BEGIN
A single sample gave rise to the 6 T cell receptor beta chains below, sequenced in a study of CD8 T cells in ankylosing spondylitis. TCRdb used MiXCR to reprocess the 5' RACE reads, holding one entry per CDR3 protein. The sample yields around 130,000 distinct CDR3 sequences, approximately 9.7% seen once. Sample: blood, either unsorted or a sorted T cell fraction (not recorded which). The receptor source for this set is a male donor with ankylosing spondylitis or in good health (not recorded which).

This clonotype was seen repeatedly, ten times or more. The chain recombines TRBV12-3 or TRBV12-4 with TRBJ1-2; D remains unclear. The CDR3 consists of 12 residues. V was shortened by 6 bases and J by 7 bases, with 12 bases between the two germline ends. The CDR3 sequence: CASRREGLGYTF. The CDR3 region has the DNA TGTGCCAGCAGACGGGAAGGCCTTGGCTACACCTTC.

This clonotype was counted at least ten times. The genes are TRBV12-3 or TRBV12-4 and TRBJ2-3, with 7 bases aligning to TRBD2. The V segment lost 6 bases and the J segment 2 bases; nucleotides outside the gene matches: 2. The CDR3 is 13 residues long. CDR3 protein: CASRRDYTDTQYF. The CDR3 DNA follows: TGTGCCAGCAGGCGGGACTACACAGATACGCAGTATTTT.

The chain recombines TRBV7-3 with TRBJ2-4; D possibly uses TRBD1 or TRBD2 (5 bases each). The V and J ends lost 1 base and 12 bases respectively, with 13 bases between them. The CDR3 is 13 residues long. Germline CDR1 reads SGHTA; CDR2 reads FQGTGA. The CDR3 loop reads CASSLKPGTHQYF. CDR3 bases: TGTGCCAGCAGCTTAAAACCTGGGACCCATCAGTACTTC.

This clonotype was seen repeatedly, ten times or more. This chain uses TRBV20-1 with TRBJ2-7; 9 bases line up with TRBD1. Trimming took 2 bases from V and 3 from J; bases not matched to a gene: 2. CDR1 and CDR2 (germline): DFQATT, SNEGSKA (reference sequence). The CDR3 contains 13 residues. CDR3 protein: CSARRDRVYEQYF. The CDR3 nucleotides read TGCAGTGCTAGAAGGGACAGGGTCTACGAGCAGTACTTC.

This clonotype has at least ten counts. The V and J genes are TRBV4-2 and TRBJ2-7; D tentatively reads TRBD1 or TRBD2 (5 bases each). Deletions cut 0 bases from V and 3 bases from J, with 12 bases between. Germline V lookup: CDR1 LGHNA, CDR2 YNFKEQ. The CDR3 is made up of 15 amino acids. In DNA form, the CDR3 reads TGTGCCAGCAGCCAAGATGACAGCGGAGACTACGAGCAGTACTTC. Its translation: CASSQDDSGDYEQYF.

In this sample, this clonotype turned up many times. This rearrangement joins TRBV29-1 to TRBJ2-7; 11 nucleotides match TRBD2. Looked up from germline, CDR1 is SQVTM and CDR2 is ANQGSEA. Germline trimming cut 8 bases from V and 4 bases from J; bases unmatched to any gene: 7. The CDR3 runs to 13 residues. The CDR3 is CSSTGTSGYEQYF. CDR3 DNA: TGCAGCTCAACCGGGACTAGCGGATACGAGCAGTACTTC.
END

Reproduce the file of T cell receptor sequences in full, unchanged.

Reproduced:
A single sample gave rise to the 6 T cell receptor beta chains below, sequenced in a study of CD8 T cells in ankylosing spondylitis. TCRdb used MiXCR to reprocess the 5' RACE reads, holding one entry per CDR3 protein. The sample yields around 130,000 distinct CDR3 sequences, approximately 9.7% seen once. Sample: blood, either unsorted or a sorted T cell fraction (not recorded which). The receptor source for this set is a male donor with ankylosing spondylitis or in good health (not recorded which).

This clonotype was seen repeatedly, ten times or more. The chain recombines TRBV12-3 or TRBV12-4 with TRBJ1-2; D remains unclear. The CDR3 consists of 12 residues. V was shortened by 6 bases and J by 7 bases, with 12 bases between the two germline ends. The CDR3 sequence: CASRREGLGYTF. The CDR3 region has the DNA TGTGCCAGCAGACGGGAAGGCCTTGGCTACACCTTC.

This clonotype was counted at least ten times. The genes are TRBV12-3 or TRBV12-4 and TRBJ2-3, with 7 bases aligning to TRBD2. The V segment lost 6 bases and the J segment 2 bases; nucleotides outside the gene matches: 2. The CDR3 is 13 residues long. CDR3 protein: CASRRDYTDTQYF. The CDR3 DNA follows: TGTGCCAGCAGGCGGGACTACACAGATACGCAGTATTTT.

The chain recombines TRBV7-3 with TRBJ2-4; D possibly uses TRBD1 or TRBD2 (5 bases each). The V and J ends lost 1 base and 12 bases respectively, with 13 bases between them. The CDR3 is 13 residues long. Germline CDR1 reads SGHTA; CDR2 reads FQGTGA. The CDR3 loop reads CASSLKPGTHQYF. CDR3 bases: TGTGCCAGCAGCTTAAAACCTGGGACCCATCAGTACTTC.

This clonotype was seen repeatedly, ten times or more. This chain uses TRBV20-1 with TRBJ2-7; 9 bases line up with TRBD1. Trimming took 2 bases from V and 3 from J; bases not matched to a gene: 2. CDR1 and CDR2 (germline): DFQATT, SNEGSKA (reference sequence). The CDR3 contains 13 residues. CDR3 protein: CSARRDRVYEQYF. The CDR3 nucleotides read TGCAGTGCTAGAAGGGACAGGGTCTACGAGCAGTACTTC.

This clonotype has at least ten counts. The V and J genes are TRBV4-2 and TRBJ2-7; D tentatively reads TRBD1 or TRBD2 (5 bases each). Deletions cut 0 bases from V and 3 bases from J, with 12 bases between. Germline V lookup: CDR1 LGHNA, CDR2 YNFKEQ. The CDR3 is made up of 15 amino acids. In DNA form, the CDR3 reads TGTGCCAGCAGCCAAGATGACAGCGGAGACTACGAGCAGTACTTC. Its translation: CASSQDDSGDYEQYF.

In this sample, this clonotype turned up many times. This rearrangement joins TRBV29-1 to TRBJ2-7; 11 nucleotides match TRBD2. Looked up from germline, CDR1 is SQVTM and CDR2 is ANQGSEA. Germline trimming cut 8 bases from V and 4 bases from J; bases unmatched to any gene: 7. The CDR3 runs to 13 residues. The CDR3 is CSSTGTSGYEQYF. CDR3 DNA: TGCAGCTCAACCGGGACTAGCGGATACGAGCAGTACTTC.